A bulk carrier ran aground in the St. Lawrence River in 2012 because the fatigued pilot did not realize a navigation buoy had been removed for the winter and he missed a course change, the Transportation Safety Board of Canada (TSB) said.
The 606-foot Tundra grounded Nov. 28, 2012, and was refloated Dec. 5. The vessel, with a load of soybeans, sustained minor damage.
In the three days prior to the incident, the pilot had been assigned to pilot two vessels upbound from Trois-Rivieres, Quebec, to Montreal. One assignment was Nov. 25, during his 10 scheduled days off, and the other was Nov. 27, his first day back.
On Nov. 28 at 1430, he was assigned to pilot the Halifax and Hamburg-bound Tundra from the Port of Montreal to Trois-Rivieres. The pilot boarded and the master-pilot exchange took place. The pilot set up his portable pilotage unit and Tundra’s bridge team handed over their passage plan. The pilot’s passage plan was not shared with the bridge team, the TSB investigators said in a May 2014 report.
“The pilot did not use all available resources to safely navigate the vessel,” the report said. “Prior to departure, he had not made himself aware of the status of buoys within his pilotage zone, despite the fact that he was primarily using them to pilot the vessel.
“In addition, the pilot’s passage plan contained intermediate courses that were not marked on the vessel’s passage plan, but the vessel’s passage plan was not verified by the pilot and therefore the discrepancies went unidentified. As the vessel proceeded downriver, there was little communication between the pilot and the other members of the bridge team, who were not informed as to the pilot’s intentions prior to course changes.”
The TSB determined that fatigue was a likely factor in the pilot’s diminished situational awareness at a critical time when a course change was required.
The vessel departed at 1830. At 2148, the vessel was aground. During that time, the pilot used his cellphone for five personal calls and six personal text messages, the TSB said.
The pilot was sitting on the port side approximately 26 feet from the rest of the bridge team. As the vessel approached the planned intermediate course change, the pilot could not see the next set of range lights.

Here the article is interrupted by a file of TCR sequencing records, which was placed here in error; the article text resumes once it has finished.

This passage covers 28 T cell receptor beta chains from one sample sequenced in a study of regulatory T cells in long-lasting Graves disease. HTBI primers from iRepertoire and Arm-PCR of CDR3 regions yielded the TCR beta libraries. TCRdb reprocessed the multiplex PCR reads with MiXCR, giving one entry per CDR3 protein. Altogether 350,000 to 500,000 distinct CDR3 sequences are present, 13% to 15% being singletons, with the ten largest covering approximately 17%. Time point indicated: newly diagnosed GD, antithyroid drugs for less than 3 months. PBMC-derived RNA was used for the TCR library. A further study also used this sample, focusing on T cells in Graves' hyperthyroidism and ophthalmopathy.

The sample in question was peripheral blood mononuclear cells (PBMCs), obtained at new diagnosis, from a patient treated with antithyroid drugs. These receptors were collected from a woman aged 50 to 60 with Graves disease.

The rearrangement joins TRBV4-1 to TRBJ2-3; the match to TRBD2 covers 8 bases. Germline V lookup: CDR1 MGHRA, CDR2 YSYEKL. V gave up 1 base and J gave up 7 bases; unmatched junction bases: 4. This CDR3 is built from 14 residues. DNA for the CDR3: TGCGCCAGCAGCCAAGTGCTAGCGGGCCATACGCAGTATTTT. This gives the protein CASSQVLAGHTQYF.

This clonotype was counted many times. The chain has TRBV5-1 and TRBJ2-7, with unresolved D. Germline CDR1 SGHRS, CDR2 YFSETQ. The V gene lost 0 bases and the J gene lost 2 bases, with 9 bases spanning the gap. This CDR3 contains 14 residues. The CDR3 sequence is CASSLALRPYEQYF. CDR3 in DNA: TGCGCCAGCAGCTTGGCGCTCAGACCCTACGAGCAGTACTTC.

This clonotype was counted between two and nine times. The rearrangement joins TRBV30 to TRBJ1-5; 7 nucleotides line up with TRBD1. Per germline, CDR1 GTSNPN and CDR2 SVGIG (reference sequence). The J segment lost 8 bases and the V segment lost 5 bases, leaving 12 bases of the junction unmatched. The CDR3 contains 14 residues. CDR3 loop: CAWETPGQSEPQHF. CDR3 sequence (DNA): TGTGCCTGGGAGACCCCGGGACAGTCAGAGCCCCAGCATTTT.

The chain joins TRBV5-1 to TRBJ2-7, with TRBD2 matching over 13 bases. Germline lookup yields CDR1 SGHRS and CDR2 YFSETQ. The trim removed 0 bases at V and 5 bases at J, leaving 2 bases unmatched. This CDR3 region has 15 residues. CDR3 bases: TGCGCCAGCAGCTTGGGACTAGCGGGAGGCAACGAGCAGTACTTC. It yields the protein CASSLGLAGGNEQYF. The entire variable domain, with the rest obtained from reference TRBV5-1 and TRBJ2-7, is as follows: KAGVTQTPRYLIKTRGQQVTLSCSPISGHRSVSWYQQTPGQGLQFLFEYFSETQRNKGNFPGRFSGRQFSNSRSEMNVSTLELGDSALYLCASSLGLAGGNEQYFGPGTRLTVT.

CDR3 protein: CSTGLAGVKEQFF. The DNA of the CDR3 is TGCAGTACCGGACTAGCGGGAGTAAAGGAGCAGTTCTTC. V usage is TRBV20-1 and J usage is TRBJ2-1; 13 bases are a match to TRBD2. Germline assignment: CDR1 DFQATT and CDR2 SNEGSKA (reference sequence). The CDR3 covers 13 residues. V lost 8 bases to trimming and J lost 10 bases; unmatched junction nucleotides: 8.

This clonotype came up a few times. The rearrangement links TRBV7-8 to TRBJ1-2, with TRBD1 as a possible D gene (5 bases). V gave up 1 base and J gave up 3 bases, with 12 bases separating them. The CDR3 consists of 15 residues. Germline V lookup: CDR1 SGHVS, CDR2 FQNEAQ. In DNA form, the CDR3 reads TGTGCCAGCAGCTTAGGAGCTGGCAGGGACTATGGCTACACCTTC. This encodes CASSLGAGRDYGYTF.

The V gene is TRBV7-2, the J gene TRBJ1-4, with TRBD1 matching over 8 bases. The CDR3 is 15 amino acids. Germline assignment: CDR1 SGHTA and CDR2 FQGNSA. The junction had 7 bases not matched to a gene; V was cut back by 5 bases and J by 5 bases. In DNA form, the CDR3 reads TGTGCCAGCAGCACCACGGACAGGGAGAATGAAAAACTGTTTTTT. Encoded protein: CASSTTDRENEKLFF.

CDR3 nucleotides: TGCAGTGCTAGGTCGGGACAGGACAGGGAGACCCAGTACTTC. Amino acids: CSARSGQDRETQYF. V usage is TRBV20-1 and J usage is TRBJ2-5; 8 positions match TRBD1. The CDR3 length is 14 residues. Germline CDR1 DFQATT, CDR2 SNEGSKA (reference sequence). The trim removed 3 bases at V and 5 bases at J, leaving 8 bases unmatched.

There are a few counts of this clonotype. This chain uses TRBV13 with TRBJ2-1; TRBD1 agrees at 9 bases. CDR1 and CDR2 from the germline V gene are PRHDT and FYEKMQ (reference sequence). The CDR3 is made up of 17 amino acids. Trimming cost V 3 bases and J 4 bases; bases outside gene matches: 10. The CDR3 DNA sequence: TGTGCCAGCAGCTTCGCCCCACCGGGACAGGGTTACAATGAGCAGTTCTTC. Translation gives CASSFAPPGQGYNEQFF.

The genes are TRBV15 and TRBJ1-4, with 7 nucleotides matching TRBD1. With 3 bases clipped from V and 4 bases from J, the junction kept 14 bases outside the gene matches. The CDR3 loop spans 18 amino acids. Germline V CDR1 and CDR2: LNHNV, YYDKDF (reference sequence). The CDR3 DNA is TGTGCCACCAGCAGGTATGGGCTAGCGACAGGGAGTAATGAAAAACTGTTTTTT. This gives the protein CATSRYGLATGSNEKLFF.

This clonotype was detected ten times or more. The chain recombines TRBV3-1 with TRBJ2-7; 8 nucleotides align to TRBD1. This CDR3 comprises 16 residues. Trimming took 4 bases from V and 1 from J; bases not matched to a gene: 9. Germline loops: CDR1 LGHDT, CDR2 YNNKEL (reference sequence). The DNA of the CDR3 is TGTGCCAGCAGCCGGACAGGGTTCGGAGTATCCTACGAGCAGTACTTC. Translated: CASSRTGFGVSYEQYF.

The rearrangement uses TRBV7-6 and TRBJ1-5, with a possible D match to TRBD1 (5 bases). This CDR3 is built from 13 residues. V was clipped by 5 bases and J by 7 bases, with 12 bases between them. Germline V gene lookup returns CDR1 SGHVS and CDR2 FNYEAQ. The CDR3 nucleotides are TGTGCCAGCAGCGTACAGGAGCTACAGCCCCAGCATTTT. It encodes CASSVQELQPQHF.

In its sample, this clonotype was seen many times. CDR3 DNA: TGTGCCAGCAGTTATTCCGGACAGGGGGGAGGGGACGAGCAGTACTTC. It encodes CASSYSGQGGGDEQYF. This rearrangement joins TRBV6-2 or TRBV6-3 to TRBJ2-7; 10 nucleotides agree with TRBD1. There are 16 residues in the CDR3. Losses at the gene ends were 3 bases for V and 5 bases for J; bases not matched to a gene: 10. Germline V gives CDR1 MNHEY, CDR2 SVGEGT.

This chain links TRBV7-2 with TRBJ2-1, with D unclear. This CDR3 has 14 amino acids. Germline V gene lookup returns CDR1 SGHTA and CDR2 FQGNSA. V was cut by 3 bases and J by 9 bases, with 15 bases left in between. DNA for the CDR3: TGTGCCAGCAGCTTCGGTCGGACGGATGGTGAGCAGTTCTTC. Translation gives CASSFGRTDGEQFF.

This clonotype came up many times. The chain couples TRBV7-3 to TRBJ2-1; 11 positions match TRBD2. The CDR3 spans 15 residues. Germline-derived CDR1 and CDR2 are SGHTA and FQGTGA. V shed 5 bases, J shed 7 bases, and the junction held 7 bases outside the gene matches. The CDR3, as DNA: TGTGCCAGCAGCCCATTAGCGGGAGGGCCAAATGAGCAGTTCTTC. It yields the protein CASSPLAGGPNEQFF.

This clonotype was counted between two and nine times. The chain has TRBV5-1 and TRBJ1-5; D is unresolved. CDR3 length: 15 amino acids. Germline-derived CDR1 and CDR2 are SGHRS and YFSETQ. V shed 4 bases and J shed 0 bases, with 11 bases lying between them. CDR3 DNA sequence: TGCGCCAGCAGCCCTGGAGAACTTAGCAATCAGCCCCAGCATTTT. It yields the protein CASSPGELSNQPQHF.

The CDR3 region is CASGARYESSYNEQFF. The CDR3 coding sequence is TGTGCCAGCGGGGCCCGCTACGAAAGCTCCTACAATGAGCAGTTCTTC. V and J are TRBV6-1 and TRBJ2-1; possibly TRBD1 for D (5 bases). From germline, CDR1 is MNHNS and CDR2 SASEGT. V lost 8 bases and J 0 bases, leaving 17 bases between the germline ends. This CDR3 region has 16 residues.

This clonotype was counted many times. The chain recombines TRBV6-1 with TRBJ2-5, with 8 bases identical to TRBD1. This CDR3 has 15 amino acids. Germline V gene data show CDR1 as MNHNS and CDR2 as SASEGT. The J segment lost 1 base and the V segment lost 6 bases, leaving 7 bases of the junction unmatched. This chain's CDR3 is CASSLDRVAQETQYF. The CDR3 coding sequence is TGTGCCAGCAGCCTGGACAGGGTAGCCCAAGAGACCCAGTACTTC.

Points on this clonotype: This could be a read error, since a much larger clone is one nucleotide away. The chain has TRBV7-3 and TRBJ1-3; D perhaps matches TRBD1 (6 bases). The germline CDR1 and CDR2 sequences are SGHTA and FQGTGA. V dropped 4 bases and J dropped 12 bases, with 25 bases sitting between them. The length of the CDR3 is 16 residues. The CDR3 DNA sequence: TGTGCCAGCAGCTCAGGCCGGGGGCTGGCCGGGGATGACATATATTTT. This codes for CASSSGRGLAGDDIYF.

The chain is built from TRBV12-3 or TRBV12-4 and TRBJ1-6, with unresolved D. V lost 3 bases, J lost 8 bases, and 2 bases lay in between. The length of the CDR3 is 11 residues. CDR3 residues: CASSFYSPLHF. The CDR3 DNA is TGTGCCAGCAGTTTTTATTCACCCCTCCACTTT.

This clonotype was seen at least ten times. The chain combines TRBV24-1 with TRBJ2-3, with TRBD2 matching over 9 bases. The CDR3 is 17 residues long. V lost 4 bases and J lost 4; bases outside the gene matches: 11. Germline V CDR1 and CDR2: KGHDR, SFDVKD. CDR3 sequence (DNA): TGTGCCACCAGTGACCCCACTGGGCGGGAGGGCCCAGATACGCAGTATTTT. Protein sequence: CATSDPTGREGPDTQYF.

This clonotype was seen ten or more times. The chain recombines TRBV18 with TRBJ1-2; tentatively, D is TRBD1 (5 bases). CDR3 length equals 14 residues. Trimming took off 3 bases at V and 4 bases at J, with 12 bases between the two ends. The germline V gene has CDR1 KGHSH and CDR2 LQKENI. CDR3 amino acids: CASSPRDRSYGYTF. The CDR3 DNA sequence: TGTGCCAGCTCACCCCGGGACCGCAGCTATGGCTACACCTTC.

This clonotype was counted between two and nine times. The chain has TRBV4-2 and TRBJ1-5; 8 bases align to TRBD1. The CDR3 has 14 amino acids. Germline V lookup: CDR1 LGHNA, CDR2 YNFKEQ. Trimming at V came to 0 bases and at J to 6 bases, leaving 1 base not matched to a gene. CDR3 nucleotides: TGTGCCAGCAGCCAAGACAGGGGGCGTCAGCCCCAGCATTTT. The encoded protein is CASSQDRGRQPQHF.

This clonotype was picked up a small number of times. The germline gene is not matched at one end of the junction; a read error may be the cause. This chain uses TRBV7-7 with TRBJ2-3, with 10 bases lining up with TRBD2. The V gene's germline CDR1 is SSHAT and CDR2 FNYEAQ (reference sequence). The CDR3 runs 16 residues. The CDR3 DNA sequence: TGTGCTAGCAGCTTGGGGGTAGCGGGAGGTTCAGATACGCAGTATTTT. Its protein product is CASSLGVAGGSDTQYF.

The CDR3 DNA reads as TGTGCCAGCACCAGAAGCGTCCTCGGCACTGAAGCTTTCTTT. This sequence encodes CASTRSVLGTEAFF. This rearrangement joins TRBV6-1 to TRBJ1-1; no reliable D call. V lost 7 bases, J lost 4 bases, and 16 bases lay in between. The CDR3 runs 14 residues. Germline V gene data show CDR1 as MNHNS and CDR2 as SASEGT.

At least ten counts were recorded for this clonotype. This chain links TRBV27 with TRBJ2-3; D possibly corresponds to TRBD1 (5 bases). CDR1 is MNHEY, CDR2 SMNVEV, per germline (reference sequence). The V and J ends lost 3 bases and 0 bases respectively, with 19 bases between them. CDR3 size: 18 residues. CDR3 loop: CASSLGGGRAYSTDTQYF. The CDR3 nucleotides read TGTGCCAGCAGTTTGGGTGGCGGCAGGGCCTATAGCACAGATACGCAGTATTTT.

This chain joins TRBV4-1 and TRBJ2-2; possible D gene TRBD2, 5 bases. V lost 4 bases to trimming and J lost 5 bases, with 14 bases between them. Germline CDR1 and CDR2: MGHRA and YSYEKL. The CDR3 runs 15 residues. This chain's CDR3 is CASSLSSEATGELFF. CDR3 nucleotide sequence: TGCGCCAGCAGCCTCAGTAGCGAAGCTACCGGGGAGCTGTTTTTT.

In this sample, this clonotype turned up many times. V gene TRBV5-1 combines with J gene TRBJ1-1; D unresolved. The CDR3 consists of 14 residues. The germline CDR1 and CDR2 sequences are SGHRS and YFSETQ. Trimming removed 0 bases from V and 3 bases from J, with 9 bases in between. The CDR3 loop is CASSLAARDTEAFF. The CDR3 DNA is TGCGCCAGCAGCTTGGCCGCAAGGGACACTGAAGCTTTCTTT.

The pilot intended to make the course change when buoy S-140 was abaft of the vessel, but the buoy had been removed seven days earlier and the turn was not initiated. The next lateral buoy visible on the vessel’s port side was the S-136, but its lights differed from those of S-140.
“It is unlikely that the pilot missed the course change because he had confused these two buoys,” the TSB concluded. “Rather, it is more likely that the pilot’s ineffective monitoring of the vessel’s position at this time was due to diminished situational awareness resulting from fatigue. Given that the monitoring by the officer of the watch (OOW) was also ineffective, the vessel continued on its course, exited the channel and ran aground.”
It was noted that in 2008, the pilot received two separate 30-day administrative license suspensions that led to two driving under the influence (DUI) convictions under the Criminal Code. These convictions were not required to be reported under current legislation.
The TSB said that without a shared understanding of a vessel’s intended route, progress may be compromised. The findings noted that if regular pilot proficiency assessments are not conducted, there is a risk that unsafe pilotage practices may continue unchecked. If pilots are not trained in fatigue awareness, there is a risk that they may not be able to identify symptoms or signs related to sleep disorders.
The TSB found deficiencies in Canadian pilotage authorities’ policies on DUI convictions and personal communication device use.
Cyprus-flagged Tundra is a 19,814-gt bulk carrier built in 2009 at Weihai Shipyard, China. With 19,533 metric tons of soybeans on board, the ship had a forward draft of 27.4 feet and an aft draft of 27.5 feet. It is powered by one six-cylinder diesel engine generating 7,200 kW driving a single fixed propeller.
Tundra is owned by Prehniet Beheer BV of Geldrop, Netherlands. The vessel is managed by S.A. Navarone of Amaroussion, Greece. The owner sent a message addressed to the entire fleet to remind officers of the watch to regularly verify and monitor the vessel’s course when the vessel is under the conduct of a pilot.
The Laurentian Pilotage Authority (LPA) and the Corporation des Pilotes du Saint Laurent Central (CPSLC) agreed to undertake a study on the risks related to fatigue.
In addition, the LPA, in collaboration with the CPSLC and the Corporation of Lower St. Lawrence Pilots, published a brochure on the master-pilot exchange.